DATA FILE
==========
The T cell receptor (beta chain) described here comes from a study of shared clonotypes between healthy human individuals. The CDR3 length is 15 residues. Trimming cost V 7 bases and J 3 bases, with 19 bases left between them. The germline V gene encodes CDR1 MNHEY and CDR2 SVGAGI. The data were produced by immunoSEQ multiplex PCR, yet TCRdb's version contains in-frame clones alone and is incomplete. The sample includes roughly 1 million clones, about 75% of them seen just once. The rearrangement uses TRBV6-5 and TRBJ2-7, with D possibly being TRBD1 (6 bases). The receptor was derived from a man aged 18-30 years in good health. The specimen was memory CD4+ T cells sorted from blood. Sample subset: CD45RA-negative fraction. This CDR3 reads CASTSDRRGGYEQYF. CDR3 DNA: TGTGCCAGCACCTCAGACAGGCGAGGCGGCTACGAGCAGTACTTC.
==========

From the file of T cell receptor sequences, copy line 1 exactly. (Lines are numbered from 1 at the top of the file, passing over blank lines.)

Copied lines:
The T cell receptor (beta chain) described here comes from a study of shared clonotypes between healthy human individuals. The CDR3 length is 15 residues. Trimming cost V 7 bases and J 3 bases, with 19 bases left between them. The germline V gene encodes CDR1 MNHEY and CDR2 SVGAGI. The data were produced by immunoSEQ multiplex PCR, yet TCRdb's version contains in-frame clones alone and is incomplete. The sample includes roughly 1 million clones, about 75% of them seen just once. The rearrangement uses TRBV6-5 and TRBJ2-7, with D possibly being TRBD1 (6 bases). The receptor was derived from a man aged 18-30 years in good health. The specimen was memory CD4+ T cells sorted from blood. Sample subset: CD45RA-negative fraction. This CDR3 reads CASTSDRRGGYEQYF. CDR3 DNA: TGTGCCAGCACCTCAGACAGGCGAGGCGGCTACGAGCAGTACTTC.